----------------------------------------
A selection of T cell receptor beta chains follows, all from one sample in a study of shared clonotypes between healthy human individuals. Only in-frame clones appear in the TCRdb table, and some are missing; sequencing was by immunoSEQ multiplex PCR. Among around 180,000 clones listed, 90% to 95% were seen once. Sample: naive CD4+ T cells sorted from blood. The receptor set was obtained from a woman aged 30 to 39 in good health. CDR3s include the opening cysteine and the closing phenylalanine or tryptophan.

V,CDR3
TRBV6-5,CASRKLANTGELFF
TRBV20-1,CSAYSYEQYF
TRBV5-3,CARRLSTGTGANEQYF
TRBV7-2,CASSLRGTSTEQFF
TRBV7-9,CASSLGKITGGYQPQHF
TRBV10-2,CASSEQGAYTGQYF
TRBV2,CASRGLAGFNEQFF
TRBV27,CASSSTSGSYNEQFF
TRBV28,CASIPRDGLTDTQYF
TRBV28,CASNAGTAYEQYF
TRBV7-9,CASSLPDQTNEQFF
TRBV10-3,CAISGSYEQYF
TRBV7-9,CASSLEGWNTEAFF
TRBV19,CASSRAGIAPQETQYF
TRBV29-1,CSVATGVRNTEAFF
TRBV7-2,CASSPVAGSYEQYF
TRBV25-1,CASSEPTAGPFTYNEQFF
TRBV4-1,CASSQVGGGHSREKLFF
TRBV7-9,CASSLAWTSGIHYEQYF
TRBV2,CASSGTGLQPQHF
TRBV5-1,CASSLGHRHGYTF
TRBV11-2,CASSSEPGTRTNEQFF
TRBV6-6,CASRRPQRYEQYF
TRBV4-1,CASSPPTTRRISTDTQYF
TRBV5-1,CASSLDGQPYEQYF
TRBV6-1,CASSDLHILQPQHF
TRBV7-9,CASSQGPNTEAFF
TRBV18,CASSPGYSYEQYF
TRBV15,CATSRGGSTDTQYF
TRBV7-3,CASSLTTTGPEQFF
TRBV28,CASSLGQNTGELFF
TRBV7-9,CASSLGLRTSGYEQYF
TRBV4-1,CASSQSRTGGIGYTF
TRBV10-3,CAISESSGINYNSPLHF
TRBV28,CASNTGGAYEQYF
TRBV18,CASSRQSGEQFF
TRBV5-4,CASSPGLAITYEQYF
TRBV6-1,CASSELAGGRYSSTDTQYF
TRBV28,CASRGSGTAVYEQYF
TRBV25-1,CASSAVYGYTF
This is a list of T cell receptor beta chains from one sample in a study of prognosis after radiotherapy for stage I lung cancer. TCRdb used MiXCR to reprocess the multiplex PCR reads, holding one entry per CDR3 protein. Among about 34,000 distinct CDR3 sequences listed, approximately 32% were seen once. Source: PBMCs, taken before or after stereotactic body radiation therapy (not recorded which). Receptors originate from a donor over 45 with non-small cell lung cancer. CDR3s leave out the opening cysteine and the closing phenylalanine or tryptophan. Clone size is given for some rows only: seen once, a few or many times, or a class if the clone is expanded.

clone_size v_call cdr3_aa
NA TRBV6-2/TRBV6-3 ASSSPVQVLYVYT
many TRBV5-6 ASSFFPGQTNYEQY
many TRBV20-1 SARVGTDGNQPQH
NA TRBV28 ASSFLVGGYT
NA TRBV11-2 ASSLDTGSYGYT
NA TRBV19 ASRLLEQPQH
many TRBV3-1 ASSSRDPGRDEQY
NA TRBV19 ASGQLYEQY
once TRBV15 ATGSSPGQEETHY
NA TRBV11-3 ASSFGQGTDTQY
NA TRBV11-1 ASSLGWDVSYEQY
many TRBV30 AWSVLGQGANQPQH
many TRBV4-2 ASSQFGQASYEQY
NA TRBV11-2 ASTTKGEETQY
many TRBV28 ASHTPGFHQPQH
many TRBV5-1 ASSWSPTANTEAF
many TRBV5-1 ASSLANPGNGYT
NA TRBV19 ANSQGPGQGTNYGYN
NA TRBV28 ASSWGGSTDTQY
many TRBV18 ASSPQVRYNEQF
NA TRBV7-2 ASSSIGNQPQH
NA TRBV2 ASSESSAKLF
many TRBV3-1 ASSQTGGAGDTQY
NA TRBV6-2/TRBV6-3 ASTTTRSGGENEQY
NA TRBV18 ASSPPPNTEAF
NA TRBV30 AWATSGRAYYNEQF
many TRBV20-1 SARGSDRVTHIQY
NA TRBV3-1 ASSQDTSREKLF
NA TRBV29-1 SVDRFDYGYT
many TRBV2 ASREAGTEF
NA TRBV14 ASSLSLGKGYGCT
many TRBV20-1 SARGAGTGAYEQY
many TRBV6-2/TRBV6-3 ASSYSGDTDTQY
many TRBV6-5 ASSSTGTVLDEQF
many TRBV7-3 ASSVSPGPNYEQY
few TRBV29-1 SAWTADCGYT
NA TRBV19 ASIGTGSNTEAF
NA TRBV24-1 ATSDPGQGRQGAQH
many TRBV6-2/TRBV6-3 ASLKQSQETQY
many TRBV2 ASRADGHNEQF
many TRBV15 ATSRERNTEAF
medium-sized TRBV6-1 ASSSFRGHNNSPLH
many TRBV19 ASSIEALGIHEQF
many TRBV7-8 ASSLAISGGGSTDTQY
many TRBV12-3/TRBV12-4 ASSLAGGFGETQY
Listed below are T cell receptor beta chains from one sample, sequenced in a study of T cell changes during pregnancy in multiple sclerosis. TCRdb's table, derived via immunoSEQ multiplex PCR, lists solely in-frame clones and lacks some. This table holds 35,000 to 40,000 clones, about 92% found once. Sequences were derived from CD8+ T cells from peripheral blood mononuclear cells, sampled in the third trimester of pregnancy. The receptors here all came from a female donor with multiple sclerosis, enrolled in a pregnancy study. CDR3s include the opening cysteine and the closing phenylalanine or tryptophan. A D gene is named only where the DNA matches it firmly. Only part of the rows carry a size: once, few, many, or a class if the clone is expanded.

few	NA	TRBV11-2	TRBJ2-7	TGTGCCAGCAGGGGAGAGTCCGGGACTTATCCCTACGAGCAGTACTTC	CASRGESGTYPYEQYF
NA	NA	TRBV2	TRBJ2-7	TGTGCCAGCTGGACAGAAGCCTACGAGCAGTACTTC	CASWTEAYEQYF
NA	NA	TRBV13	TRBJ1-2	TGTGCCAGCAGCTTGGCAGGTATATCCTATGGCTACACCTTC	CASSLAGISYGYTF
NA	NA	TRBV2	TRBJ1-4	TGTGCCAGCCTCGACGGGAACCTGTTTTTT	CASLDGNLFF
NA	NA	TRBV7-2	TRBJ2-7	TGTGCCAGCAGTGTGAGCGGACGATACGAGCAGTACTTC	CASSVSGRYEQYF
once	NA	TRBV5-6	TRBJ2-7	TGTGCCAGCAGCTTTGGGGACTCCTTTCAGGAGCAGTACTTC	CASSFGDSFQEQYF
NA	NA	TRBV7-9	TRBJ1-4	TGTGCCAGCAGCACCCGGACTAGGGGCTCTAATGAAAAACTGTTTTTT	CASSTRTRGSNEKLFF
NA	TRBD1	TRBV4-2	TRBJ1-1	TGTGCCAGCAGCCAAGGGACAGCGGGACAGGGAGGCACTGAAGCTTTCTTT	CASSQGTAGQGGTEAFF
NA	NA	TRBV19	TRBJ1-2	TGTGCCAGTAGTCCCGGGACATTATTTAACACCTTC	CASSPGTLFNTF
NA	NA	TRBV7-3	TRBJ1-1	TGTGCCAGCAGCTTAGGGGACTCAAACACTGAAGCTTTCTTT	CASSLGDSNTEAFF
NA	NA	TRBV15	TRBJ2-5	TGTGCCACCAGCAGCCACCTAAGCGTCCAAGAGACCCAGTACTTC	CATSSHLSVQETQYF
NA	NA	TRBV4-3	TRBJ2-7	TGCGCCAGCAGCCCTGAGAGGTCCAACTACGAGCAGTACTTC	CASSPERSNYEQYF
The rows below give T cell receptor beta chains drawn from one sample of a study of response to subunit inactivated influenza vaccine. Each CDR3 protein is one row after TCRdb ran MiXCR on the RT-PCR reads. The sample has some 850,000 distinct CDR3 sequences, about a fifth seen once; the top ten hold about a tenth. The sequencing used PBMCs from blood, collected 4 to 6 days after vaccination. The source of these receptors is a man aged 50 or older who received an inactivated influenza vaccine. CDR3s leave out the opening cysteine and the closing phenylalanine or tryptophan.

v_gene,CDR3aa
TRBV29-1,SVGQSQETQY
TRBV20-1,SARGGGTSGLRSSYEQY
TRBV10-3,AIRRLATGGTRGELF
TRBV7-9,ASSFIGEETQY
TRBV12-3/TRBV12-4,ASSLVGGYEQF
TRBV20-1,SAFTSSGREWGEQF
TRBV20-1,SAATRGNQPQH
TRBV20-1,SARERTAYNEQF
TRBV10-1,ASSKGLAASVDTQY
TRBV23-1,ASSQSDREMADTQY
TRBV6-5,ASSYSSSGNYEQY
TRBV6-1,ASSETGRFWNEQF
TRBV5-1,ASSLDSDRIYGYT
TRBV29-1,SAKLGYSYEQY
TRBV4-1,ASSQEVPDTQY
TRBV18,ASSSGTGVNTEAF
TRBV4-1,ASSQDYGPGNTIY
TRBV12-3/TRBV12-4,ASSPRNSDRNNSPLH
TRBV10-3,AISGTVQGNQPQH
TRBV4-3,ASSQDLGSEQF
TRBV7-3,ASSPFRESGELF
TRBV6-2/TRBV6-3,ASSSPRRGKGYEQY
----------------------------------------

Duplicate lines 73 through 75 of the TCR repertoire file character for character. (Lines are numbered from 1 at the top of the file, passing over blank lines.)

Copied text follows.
NA TRBV29-1 SVDRFDYGYT
many TRBV2 ASREAGTEF
NA TRBV14 ASSLSLGKGYGCT